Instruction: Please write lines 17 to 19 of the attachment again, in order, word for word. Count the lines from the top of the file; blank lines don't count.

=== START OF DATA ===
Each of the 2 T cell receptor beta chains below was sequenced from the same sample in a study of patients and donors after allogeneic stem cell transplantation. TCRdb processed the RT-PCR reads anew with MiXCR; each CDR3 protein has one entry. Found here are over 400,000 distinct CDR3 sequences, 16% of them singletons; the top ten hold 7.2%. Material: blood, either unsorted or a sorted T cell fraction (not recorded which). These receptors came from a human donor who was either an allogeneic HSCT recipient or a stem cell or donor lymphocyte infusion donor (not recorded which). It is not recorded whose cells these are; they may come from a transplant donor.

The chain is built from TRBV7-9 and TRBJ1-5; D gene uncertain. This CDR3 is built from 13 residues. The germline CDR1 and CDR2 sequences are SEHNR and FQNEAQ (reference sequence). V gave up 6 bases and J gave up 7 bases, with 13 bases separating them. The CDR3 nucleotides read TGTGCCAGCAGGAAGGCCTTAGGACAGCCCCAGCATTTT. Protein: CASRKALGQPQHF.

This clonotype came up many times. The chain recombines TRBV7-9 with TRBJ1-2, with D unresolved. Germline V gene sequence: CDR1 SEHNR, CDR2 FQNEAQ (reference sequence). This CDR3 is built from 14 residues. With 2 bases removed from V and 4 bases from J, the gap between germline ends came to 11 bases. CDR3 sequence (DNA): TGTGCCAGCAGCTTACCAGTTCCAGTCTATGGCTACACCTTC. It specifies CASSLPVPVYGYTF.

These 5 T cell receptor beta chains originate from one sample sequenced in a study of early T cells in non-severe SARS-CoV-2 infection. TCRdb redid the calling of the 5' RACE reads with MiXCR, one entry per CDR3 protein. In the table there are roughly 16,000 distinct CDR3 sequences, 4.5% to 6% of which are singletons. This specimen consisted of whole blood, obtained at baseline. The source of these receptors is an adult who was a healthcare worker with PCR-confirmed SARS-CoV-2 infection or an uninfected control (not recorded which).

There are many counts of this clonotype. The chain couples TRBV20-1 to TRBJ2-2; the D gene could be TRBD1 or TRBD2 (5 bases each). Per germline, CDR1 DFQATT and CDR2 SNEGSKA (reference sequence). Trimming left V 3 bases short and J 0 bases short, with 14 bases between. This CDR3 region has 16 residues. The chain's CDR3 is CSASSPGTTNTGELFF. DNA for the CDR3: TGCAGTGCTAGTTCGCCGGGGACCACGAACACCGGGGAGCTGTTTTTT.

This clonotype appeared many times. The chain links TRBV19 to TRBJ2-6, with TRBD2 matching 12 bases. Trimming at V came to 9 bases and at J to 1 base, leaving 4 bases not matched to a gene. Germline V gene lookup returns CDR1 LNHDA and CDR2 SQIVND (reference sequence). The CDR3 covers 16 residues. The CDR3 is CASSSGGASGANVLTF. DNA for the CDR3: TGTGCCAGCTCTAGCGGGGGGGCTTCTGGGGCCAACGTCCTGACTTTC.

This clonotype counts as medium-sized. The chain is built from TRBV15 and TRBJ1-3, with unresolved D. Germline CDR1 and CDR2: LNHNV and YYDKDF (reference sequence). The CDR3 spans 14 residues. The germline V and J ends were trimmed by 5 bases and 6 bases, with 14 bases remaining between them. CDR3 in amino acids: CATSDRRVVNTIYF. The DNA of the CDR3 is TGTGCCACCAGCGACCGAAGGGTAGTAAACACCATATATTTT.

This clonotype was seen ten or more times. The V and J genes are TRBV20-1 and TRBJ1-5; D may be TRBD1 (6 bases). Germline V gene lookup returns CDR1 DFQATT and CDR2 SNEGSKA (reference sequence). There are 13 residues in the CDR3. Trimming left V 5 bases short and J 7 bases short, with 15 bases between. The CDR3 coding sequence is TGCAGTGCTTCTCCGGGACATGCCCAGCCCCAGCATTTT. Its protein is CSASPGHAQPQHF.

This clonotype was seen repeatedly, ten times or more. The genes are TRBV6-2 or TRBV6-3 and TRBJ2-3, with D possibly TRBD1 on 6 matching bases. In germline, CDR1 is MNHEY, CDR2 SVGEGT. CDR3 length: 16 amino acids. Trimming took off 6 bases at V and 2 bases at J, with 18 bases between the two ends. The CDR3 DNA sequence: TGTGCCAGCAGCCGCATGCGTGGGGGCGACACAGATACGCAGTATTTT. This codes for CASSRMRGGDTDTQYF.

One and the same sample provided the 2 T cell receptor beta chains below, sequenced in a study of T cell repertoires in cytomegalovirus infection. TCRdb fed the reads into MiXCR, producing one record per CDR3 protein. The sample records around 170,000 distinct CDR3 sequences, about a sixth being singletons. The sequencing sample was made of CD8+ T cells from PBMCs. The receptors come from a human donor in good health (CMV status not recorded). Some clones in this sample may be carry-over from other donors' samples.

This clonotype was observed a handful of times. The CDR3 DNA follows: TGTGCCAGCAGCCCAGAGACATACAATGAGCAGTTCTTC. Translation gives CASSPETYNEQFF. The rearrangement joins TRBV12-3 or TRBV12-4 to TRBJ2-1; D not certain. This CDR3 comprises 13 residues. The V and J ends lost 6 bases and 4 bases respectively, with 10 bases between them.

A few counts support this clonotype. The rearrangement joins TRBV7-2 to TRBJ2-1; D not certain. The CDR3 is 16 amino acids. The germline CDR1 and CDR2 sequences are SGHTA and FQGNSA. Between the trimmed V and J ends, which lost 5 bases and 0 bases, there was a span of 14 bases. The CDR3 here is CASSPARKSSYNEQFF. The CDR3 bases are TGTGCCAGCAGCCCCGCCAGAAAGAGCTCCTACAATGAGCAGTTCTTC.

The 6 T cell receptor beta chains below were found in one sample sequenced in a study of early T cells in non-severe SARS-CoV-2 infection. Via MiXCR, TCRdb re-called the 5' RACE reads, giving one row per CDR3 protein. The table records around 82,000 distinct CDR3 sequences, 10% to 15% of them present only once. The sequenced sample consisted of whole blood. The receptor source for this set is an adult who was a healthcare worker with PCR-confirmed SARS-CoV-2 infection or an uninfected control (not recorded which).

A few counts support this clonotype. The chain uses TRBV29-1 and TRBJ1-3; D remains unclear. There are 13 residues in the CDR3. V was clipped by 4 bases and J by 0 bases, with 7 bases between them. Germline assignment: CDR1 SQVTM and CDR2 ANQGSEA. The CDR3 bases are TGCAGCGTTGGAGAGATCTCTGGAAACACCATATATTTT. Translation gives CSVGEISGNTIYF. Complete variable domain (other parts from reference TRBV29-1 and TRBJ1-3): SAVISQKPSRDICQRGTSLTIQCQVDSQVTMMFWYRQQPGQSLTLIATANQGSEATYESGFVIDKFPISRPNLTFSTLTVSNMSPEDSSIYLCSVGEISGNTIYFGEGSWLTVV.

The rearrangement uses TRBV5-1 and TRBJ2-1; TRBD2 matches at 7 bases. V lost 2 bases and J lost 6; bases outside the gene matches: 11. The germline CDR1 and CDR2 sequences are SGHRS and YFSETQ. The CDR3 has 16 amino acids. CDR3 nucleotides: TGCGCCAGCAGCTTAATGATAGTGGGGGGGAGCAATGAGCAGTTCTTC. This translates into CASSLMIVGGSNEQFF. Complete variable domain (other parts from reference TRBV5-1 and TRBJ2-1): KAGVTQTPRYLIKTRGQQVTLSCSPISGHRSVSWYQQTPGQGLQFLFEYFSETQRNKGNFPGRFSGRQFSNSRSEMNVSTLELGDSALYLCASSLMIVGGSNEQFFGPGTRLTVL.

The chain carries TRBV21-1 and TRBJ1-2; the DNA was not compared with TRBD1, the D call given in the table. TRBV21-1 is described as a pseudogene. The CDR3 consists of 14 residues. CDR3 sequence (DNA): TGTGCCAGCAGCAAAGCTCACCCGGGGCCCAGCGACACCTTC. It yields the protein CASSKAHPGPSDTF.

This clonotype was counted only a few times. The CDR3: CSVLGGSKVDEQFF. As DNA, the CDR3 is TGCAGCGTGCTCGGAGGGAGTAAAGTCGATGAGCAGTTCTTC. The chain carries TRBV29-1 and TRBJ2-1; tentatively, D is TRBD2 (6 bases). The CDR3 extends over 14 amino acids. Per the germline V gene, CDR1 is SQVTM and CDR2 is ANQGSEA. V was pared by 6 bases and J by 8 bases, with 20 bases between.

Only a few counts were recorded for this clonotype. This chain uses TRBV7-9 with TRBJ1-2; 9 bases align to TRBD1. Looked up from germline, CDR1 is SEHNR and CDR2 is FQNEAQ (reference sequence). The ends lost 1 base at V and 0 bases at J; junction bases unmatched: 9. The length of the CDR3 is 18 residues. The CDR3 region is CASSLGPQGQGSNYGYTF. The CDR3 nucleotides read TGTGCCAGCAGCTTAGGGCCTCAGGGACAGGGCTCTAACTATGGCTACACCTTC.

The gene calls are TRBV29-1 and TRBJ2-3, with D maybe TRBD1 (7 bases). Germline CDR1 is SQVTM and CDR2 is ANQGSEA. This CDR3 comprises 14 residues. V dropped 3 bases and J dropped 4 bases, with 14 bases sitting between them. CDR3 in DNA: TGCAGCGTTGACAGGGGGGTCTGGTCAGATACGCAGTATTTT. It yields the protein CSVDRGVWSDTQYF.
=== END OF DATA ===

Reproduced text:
This clonotype was counted only a few times. The CDR3: CSVLGGSKVDEQFF. As DNA, the CDR3 is TGCAGCGTGCTCGGAGGGAGTAAAGTCGATGAGCAGTTCTTC. The chain carries TRBV29-1 and TRBJ2-1; tentatively, D is TRBD2 (6 bases). The CDR3 extends over 14 amino acids. Per the germline V gene, CDR1 is SQVTM and CDR2 is ANQGSEA. V was pared by 6 bases and J by 8 bases, with 20 bases between.

Only a few counts were recorded for this clonotype. This chain uses TRBV7-9 with TRBJ1-2; 9 bases align to TRBD1. Looked up from germline, CDR1 is SEHNR and CDR2 is FQNEAQ (reference sequence). The ends lost 1 base at V and 0 bases at J; junction bases unmatched: 9. The length of the CDR3 is 18 residues. The CDR3 region is CASSLGPQGQGSNYGYTF. The CDR3 nucleotides read TGTGCCAGCAGCTTAGGGCCTCAGGGACAGGGCTCTAACTATGGCTACACCTTC.

The gene calls are TRBV29-1 and TRBJ2-3, with D maybe TRBD1 (7 bases). Germline CDR1 is SQVTM and CDR2 is ANQGSEA. This CDR3 comprises 14 residues. V dropped 3 bases and J dropped 4 bases, with 14 bases sitting between them. CDR3 in DNA: TGCAGCGTTGACAGGGGGGTCTGGTCAGATACGCAGTATTTT. It yields the protein CSVDRGVWSDTQYF.